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How to prevent workplace injuries in your business

Workplace injury and illness remains a huge burden for businesses to bear, with this driving high costs of absenteeism and impacting on productivity across the board.

To put this into some form of context, 1.6 million UK workers were thought to be suffering from a work-related illness in the financial year 2019/20, while a total of 65,427 employee injuries were reported to RIDDOR during the same period.

But what steps can your business take to prevent workplace injuries from diminishing your workforce and driving increased operational costs?

  1. Create and Distribute a Health and Safety Policy

If you employ more than five people in your UK organisation, you’re required by law to develop a written health and safety policy.

While this may be a legal requirement, the creation and distribution of such a policy also provides much-needed reassurance to employees and helps to optimise their trust in your leadership.

But what needs to be included in this type of policy? Firstly, you’ll need to determine how your company intends to manage safety in your workplace, while also outlining your commitment to ensuring employee wellbeing.

This policy should delve into more granular detail, particularly in terms of how you manage specific workplace activities and the individuals who are responsible for ensuring health and safety compliance in the workplace.

  1. Appropriately Train All Employees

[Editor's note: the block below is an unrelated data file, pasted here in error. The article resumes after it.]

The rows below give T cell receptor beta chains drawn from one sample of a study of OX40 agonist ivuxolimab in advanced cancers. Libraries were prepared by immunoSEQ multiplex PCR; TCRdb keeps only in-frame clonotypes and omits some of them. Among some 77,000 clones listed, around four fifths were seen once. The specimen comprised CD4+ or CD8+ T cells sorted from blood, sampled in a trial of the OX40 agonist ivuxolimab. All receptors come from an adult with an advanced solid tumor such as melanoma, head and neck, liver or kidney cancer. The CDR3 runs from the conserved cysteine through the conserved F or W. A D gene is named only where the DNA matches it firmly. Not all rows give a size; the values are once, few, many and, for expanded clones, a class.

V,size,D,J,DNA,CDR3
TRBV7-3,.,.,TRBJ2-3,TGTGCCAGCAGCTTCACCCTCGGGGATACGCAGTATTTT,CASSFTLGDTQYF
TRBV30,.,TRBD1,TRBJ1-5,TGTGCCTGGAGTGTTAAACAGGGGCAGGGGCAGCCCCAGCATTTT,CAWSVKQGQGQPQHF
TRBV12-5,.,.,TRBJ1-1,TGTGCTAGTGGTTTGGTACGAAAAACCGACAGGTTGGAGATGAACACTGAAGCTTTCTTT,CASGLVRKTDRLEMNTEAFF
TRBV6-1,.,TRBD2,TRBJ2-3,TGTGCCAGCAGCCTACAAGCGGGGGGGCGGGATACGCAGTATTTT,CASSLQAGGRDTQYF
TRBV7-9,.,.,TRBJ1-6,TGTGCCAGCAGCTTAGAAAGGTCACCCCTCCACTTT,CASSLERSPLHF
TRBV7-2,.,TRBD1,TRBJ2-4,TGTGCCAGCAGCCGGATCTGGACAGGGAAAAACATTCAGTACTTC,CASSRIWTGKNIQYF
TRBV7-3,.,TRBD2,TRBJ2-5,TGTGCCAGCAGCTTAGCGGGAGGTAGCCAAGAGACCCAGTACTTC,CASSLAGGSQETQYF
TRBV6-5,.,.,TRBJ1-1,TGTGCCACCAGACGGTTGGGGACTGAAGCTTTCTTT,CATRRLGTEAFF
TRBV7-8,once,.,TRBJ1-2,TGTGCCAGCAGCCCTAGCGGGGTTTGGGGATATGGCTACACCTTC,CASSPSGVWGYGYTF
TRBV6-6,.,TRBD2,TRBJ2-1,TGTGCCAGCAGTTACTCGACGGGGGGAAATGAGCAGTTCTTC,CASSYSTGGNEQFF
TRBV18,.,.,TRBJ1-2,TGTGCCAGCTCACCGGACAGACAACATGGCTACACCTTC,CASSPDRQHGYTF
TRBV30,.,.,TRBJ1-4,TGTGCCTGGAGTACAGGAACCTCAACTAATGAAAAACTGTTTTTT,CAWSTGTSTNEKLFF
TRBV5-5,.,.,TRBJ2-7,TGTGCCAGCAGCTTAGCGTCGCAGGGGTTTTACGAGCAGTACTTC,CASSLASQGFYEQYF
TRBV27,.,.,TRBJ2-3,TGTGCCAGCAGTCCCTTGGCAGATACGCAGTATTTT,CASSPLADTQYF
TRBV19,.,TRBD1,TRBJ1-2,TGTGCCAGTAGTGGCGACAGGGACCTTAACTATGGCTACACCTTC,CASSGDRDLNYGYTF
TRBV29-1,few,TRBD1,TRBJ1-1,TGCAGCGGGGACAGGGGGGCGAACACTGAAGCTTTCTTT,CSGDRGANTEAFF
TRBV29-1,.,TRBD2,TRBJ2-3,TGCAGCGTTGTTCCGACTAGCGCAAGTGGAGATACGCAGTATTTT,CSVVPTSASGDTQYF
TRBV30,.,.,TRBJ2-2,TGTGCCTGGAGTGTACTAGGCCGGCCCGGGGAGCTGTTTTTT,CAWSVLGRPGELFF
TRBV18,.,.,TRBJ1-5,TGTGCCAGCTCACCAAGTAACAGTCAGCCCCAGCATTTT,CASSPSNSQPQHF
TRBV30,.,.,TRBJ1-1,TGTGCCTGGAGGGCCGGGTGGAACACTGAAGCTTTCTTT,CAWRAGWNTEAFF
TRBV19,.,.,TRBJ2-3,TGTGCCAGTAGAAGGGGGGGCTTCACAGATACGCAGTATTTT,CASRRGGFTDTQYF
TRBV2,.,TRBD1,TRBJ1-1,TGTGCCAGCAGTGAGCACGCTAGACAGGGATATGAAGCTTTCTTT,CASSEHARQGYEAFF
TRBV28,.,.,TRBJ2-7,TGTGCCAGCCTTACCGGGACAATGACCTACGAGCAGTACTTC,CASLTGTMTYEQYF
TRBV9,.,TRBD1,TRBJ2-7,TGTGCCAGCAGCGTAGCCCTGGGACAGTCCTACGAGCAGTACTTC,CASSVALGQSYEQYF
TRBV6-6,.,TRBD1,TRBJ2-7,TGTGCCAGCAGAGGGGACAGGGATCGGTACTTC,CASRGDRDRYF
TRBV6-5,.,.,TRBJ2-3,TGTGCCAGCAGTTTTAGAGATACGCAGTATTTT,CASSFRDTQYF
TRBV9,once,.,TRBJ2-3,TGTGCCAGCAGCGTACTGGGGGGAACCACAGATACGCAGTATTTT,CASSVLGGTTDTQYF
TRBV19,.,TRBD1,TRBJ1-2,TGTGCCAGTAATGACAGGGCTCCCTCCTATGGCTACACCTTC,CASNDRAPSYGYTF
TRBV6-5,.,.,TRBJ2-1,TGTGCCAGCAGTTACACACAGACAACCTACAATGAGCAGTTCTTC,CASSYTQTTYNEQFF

In order to guarantee long-term health and safety within any business, employers need to ensure that their staff members are appropriately trained and capable of understanding the importance of maintaining their own wellbeing in the workplace.

To achieve this, employees must be relevantly and frequently trained in health and safety measures, with a view to providing ongoing education that’s tailored to suit their duties and responsibilities.

Not only does this help to ensure that employees are fully aware of the potential dangers in the workplace (particularly those that pertain to their precise roles), but it also creates a sense of individual accountability that permeates throughout the workforce.

This can help to minimise the risk of accident and injury over time, reducing the long-term costs to your business in the process.

  1. Provide Proper Equipment

In certain workplaces (such as factories and construction sites), there’s a requirement for employees to wear various safety garments and retain constant access to proper equipment on a daily basis.

Construction site workers may be required to wear safety boots and hard-hats, for example, while those who work in factories will often have specialised safety equipment or machinery to help them perform their roles effectively.

Make no mistake; it’s your responsibility as an employer to provide such garments and equipment to your staff members, and the failure to do this will leave you accountable for any subsequent accidents or injuries that arise as a result.

In instances where you ask your employees to purchase their own boots for equipment, you’ll need to ensure that the cost of this is fully reimbursed within a reasonable timeframe. To this end, staff members must be empowered to make expense claims and provided with actionable advice as and when required.

This article does not necessarily reflect the opinions of the editors or management of EconoTimes

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